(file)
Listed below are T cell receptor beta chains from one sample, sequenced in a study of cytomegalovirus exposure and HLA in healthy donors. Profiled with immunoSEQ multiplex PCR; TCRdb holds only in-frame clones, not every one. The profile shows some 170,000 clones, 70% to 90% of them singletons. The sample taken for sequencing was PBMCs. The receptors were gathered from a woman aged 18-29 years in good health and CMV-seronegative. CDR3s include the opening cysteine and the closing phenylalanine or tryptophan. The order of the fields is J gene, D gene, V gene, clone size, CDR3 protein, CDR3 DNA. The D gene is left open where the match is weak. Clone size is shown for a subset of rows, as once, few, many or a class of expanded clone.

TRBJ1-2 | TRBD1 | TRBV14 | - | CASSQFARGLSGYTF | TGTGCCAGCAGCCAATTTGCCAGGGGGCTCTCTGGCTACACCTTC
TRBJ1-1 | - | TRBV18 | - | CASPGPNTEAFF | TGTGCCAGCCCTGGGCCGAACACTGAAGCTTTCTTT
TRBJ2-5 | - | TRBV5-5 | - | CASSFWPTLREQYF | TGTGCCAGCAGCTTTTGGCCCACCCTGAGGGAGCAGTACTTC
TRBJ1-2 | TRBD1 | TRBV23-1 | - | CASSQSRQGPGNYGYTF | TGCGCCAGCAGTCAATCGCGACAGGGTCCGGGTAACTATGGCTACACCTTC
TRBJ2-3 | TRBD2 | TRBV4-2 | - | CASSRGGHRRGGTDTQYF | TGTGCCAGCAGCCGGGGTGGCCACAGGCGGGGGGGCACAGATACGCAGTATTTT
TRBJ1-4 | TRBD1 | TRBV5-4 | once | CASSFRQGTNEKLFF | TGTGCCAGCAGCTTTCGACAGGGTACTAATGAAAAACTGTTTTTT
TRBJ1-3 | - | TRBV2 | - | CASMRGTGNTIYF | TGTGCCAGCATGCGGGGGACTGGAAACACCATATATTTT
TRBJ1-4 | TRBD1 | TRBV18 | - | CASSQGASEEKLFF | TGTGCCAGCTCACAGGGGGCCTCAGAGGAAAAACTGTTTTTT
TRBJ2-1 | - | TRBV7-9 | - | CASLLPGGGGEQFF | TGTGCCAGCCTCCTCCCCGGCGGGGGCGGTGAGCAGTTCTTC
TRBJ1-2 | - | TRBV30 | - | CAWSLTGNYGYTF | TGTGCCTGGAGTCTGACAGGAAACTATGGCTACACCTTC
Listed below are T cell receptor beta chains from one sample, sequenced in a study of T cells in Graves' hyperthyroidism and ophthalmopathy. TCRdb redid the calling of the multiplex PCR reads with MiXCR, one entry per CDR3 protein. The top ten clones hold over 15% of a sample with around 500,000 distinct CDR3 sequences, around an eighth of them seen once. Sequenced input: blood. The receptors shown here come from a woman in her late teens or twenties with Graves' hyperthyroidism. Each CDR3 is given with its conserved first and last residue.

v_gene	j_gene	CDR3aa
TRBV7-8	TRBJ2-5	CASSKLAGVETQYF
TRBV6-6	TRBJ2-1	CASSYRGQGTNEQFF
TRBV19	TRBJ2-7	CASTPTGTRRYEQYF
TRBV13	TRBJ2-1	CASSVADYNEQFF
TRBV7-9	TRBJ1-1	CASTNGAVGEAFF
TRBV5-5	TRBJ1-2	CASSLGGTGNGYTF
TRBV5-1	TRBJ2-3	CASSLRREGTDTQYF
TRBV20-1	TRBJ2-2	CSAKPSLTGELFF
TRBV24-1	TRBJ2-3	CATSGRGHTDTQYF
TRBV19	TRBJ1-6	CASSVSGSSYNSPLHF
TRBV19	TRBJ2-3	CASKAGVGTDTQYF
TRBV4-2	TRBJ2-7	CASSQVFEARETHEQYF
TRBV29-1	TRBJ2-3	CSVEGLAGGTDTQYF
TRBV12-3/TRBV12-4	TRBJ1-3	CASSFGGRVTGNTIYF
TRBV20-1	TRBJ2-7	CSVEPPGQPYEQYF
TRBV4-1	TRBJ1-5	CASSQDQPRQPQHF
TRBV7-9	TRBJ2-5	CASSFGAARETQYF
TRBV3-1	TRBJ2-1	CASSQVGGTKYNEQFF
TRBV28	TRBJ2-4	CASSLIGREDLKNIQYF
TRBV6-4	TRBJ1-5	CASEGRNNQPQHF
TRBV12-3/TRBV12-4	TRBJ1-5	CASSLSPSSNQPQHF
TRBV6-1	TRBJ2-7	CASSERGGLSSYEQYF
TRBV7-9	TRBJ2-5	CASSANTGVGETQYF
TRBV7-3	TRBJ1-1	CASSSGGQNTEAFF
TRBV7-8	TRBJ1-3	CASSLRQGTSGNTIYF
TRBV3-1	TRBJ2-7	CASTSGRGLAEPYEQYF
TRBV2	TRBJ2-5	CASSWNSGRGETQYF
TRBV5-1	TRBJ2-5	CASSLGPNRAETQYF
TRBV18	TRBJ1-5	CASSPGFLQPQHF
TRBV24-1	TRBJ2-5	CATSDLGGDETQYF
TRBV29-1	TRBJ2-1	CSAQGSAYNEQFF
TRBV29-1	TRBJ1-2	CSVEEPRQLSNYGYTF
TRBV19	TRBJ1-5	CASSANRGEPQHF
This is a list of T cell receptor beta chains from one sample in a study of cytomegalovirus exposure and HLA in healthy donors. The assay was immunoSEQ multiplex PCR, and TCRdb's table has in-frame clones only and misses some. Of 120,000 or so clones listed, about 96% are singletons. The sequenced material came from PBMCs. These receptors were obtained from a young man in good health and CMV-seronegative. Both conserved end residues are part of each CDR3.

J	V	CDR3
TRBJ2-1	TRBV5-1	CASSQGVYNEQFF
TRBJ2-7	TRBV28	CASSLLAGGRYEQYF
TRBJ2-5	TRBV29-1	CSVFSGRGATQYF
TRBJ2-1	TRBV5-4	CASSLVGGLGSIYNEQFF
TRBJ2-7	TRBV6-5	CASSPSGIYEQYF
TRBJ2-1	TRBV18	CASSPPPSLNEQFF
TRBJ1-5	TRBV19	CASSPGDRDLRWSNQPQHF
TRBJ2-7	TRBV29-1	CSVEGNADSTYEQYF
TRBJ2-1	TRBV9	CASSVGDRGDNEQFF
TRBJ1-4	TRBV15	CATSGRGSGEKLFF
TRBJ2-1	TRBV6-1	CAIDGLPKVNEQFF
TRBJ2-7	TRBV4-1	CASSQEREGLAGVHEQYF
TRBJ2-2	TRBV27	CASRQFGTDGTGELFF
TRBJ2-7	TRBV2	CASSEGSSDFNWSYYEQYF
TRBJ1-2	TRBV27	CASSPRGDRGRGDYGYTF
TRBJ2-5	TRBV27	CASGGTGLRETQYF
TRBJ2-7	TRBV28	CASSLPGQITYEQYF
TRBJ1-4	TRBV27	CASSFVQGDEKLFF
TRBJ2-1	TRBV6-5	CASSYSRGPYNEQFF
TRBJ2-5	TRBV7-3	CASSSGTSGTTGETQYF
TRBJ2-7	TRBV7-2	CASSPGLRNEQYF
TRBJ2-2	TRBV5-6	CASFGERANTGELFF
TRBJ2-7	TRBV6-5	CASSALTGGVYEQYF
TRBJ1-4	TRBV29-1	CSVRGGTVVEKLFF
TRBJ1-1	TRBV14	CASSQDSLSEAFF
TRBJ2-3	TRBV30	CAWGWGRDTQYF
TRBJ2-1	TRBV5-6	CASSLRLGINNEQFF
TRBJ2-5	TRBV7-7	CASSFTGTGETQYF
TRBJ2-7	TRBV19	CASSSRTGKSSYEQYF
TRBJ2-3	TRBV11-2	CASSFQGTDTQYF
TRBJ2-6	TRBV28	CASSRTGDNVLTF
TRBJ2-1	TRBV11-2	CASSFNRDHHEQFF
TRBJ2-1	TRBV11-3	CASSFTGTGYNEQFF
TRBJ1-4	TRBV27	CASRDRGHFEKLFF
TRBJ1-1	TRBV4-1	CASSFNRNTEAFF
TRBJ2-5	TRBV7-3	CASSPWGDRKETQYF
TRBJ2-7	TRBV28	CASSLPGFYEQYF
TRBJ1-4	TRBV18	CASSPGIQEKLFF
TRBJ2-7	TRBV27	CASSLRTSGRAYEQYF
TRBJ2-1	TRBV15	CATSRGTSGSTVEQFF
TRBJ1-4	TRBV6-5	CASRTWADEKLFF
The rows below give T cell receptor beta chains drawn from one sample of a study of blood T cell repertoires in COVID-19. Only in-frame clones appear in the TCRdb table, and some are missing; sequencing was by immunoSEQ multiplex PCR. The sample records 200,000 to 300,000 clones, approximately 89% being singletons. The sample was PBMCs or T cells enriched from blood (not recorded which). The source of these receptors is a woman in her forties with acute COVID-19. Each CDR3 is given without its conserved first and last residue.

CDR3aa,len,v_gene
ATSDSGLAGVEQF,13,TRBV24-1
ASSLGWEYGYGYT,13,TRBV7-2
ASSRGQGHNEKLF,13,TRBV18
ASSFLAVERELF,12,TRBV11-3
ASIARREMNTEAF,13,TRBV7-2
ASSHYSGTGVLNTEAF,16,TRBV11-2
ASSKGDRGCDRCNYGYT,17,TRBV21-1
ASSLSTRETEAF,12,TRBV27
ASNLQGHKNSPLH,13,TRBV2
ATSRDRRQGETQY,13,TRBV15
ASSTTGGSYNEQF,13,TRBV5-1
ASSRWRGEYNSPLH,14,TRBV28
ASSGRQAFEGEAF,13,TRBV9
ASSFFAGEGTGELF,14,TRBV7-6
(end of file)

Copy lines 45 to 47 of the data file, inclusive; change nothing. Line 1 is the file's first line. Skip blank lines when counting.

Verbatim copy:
TRBV29-1	TRBJ1-2	CSVEEPRQLSNYGYTF
TRBV19	TRBJ1-5	CASSANRGEPQHF
This is a list of T cell receptor beta chains from one sample in a study of cytomegalovirus exposure and HLA in healthy donors. The assay was immunoSEQ multiplex PCR, and TCRdb's table has in-frame clones only and misses some. Of 120,000 or so clones listed, about 96% are singletons. The sequenced material came from PBMCs. These receptors were obtained from a young man in good health and CMV-seronegative. Both conserved end residues are part of each CDR3.